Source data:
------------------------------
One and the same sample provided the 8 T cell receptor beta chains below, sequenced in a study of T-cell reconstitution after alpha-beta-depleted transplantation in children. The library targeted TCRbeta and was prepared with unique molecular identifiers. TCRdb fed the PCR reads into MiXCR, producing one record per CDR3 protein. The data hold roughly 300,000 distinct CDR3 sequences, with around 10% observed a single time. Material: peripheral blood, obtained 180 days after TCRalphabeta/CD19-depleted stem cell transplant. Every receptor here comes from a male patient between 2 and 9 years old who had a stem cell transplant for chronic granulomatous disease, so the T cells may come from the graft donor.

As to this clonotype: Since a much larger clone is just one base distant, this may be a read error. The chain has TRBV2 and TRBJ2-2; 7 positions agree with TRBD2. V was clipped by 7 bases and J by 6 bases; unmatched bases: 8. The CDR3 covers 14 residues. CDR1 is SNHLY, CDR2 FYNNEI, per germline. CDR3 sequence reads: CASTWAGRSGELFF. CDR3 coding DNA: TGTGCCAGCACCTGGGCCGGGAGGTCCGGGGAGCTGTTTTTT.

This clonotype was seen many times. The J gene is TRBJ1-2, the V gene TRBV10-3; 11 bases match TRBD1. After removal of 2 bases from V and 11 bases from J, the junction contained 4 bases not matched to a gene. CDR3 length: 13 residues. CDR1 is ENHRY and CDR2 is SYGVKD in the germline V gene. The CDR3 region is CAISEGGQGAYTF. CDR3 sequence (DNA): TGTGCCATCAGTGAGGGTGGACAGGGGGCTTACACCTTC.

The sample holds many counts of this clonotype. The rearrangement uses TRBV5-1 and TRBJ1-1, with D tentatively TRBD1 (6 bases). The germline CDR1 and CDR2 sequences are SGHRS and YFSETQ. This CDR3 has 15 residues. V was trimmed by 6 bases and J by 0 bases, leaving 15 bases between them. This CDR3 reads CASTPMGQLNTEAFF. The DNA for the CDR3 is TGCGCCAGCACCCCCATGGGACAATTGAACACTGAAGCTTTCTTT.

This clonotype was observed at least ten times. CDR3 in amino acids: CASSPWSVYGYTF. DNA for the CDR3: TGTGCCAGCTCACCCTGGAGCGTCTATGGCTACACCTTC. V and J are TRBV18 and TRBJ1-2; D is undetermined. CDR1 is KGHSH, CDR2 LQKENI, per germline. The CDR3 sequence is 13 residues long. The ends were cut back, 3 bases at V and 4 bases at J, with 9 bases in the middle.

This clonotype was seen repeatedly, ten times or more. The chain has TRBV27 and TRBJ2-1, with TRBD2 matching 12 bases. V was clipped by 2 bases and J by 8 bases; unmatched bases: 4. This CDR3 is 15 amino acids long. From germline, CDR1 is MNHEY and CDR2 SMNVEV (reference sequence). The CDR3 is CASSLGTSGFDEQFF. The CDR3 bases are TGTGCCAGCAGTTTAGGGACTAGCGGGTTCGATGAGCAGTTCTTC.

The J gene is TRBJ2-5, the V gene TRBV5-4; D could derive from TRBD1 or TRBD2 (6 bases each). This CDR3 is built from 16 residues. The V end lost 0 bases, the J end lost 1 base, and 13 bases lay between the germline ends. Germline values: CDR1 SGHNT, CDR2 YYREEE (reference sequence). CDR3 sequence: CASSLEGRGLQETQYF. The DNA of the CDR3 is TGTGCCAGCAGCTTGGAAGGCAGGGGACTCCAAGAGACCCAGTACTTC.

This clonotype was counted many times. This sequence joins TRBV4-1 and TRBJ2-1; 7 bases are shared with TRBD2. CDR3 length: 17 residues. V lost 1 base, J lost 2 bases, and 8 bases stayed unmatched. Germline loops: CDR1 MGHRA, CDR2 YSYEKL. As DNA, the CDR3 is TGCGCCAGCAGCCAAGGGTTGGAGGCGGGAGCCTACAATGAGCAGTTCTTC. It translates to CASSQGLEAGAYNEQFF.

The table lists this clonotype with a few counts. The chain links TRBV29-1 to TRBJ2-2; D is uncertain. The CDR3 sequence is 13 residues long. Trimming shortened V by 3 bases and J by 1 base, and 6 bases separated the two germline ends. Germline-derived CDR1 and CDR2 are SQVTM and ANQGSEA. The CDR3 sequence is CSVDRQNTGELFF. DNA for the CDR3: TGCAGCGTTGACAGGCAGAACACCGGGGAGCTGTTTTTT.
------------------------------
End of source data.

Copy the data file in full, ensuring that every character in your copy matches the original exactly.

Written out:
One and the same sample provided the 8 T cell receptor beta chains below, sequenced in a study of T-cell reconstitution after alpha-beta-depleted transplantation in children. The library targeted TCRbeta and was prepared with unique molecular identifiers. TCRdb fed the PCR reads into MiXCR, producing one record per CDR3 protein. The data hold roughly 300,000 distinct CDR3 sequences, with around 10% observed a single time. Material: peripheral blood, obtained 180 days after TCRalphabeta/CD19-depleted stem cell transplant. Every receptor here comes from a male patient between 2 and 9 years old who had a stem cell transplant for chronic granulomatous disease, so the T cells may come from the graft donor.

As to this clonotype: Since a much larger clone is just one base distant, this may be a read error. The chain has TRBV2 and TRBJ2-2; 7 positions agree with TRBD2. V was clipped by 7 bases and J by 6 bases; unmatched bases: 8. The CDR3 covers 14 residues. CDR1 is SNHLY, CDR2 FYNNEI, per germline. CDR3 sequence reads: CASTWAGRSGELFF. CDR3 coding DNA: TGTGCCAGCACCTGGGCCGGGAGGTCCGGGGAGCTGTTTTTT.

This clonotype was seen many times. The J gene is TRBJ1-2, the V gene TRBV10-3; 11 bases match TRBD1. After removal of 2 bases from V and 11 bases from J, the junction contained 4 bases not matched to a gene. CDR3 length: 13 residues. CDR1 is ENHRY and CDR2 is SYGVKD in the germline V gene. The CDR3 region is CAISEGGQGAYTF. CDR3 sequence (DNA): TGTGCCATCAGTGAGGGTGGACAGGGGGCTTACACCTTC.

The sample holds many counts of this clonotype. The rearrangement uses TRBV5-1 and TRBJ1-1, with D tentatively TRBD1 (6 bases). The germline CDR1 and CDR2 sequences are SGHRS and YFSETQ. This CDR3 has 15 residues. V was trimmed by 6 bases and J by 0 bases, leaving 15 bases between them. This CDR3 reads CASTPMGQLNTEAFF. The DNA for the CDR3 is TGCGCCAGCACCCCCATGGGACAATTGAACACTGAAGCTTTCTTT.

This clonotype was observed at least ten times. CDR3 in amino acids: CASSPWSVYGYTF. DNA for the CDR3: TGTGCCAGCTCACCCTGGAGCGTCTATGGCTACACCTTC. V and J are TRBV18 and TRBJ1-2; D is undetermined. CDR1 is KGHSH, CDR2 LQKENI, per germline. The CDR3 sequence is 13 residues long. The ends were cut back, 3 bases at V and 4 bases at J, with 9 bases in the middle.

This clonotype was seen repeatedly, ten times or more. The chain has TRBV27 and TRBJ2-1, with TRBD2 matching 12 bases. V was clipped by 2 bases and J by 8 bases; unmatched bases: 4. This CDR3 is 15 amino acids long. From germline, CDR1 is MNHEY and CDR2 SMNVEV (reference sequence). The CDR3 is CASSLGTSGFDEQFF. The CDR3 bases are TGTGCCAGCAGTTTAGGGACTAGCGGGTTCGATGAGCAGTTCTTC.

The J gene is TRBJ2-5, the V gene TRBV5-4; D could derive from TRBD1 or TRBD2 (6 bases each). This CDR3 is built from 16 residues. The V end lost 0 bases, the J end lost 1 base, and 13 bases lay between the germline ends. Germline values: CDR1 SGHNT, CDR2 YYREEE (reference sequence). CDR3 sequence: CASSLEGRGLQETQYF. The DNA of the CDR3 is TGTGCCAGCAGCTTGGAAGGCAGGGGACTCCAAGAGACCCAGTACTTC.

This clonotype was counted many times. This sequence joins TRBV4-1 and TRBJ2-1; 7 bases are shared with TRBD2. CDR3 length: 17 residues. V lost 1 base, J lost 2 bases, and 8 bases stayed unmatched. Germline loops: CDR1 MGHRA, CDR2 YSYEKL. As DNA, the CDR3 is TGCGCCAGCAGCCAAGGGTTGGAGGCGGGAGCCTACAATGAGCAGTTCTTC. It translates to CASSQGLEAGAYNEQFF.

The table lists this clonotype with a few counts. The chain links TRBV29-1 to TRBJ2-2; D is uncertain. The CDR3 sequence is 13 residues long. Trimming shortened V by 3 bases and J by 1 base, and 6 bases separated the two germline ends. Germline-derived CDR1 and CDR2 are SQVTM and ANQGSEA. The CDR3 sequence is CSVDRQNTGELFF. DNA for the CDR3: TGCAGCGTTGACAGGCAGAACACCGGGGAGCTGTTTTTT.